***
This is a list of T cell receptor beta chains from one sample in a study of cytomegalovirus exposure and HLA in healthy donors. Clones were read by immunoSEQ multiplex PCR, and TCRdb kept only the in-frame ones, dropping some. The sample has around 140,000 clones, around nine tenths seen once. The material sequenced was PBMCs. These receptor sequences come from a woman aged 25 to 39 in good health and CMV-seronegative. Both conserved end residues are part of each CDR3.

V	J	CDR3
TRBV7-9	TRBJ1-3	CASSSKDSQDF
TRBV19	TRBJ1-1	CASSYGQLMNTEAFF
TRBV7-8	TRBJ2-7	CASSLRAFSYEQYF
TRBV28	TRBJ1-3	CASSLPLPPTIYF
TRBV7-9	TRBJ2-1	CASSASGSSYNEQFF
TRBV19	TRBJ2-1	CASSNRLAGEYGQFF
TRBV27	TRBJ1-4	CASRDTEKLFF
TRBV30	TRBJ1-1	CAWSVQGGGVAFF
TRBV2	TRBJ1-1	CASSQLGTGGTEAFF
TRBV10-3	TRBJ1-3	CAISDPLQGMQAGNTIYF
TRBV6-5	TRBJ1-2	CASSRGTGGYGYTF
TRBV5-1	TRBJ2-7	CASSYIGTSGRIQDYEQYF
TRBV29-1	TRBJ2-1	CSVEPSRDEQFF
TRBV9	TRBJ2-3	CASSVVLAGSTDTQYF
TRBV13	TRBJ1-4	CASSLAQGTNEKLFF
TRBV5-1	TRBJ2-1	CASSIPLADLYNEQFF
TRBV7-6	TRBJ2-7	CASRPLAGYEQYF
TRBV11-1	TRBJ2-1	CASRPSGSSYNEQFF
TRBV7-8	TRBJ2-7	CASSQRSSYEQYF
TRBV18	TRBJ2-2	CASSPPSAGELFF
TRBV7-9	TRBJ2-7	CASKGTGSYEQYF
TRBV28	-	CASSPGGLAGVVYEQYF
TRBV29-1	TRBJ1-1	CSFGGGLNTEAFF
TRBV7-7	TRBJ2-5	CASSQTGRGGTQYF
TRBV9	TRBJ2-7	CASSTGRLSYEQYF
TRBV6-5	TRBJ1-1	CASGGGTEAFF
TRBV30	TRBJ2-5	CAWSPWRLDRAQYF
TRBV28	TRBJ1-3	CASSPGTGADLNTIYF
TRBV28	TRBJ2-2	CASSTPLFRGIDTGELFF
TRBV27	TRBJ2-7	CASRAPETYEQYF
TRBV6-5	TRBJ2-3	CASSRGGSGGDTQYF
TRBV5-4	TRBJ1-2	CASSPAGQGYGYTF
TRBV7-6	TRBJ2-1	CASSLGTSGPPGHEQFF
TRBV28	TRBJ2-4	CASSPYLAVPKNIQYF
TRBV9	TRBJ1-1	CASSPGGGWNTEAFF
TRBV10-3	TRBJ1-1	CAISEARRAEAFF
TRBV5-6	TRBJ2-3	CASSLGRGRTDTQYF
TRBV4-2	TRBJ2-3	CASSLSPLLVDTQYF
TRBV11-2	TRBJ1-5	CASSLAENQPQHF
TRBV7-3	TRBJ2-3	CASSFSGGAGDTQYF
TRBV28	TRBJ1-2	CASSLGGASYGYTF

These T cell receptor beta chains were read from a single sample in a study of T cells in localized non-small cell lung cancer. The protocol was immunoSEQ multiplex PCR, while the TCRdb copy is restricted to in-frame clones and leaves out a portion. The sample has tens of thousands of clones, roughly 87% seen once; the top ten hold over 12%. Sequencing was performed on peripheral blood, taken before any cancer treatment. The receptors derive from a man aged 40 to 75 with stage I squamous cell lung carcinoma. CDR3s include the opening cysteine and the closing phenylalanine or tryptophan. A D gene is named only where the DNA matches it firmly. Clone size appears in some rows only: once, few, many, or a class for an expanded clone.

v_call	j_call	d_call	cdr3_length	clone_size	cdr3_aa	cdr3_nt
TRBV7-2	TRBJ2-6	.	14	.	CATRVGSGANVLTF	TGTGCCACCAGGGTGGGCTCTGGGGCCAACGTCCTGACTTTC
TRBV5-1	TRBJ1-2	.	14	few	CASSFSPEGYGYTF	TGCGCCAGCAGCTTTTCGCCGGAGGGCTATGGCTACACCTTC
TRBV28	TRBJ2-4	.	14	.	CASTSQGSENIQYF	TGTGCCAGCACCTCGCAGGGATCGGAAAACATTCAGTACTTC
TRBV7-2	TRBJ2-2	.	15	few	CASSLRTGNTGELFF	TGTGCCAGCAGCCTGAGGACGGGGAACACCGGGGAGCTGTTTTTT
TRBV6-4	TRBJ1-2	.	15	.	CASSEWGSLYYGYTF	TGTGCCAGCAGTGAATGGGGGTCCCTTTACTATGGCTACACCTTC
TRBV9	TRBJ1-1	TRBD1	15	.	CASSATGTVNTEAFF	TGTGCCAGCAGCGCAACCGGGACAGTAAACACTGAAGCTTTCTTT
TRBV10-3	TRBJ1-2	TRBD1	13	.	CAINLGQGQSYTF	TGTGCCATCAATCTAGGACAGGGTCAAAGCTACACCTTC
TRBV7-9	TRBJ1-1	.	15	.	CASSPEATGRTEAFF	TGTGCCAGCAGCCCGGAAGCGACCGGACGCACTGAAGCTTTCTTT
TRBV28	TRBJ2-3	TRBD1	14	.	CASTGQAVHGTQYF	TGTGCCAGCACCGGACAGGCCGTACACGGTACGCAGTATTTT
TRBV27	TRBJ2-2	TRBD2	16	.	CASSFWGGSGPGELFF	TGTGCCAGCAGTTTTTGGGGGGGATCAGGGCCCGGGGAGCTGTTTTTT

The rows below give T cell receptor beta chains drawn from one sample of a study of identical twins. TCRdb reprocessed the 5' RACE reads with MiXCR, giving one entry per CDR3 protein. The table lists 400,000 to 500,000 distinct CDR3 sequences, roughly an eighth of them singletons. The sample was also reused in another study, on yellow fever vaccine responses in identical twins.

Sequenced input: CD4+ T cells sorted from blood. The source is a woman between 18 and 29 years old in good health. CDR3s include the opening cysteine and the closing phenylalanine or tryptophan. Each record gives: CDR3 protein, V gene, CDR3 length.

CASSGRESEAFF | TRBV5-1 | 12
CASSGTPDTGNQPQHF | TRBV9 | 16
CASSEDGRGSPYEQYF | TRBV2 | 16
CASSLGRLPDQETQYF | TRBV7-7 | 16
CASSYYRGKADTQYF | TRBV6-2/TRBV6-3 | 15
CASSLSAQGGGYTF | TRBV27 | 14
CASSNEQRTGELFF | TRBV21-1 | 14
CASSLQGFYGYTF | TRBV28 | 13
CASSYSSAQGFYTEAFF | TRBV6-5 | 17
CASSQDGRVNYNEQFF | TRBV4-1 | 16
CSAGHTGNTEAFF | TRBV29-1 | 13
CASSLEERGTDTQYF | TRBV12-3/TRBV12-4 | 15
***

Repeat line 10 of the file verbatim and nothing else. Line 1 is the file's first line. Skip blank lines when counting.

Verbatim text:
TRBV30	TRBJ1-1	CAWSVQGGGVAFF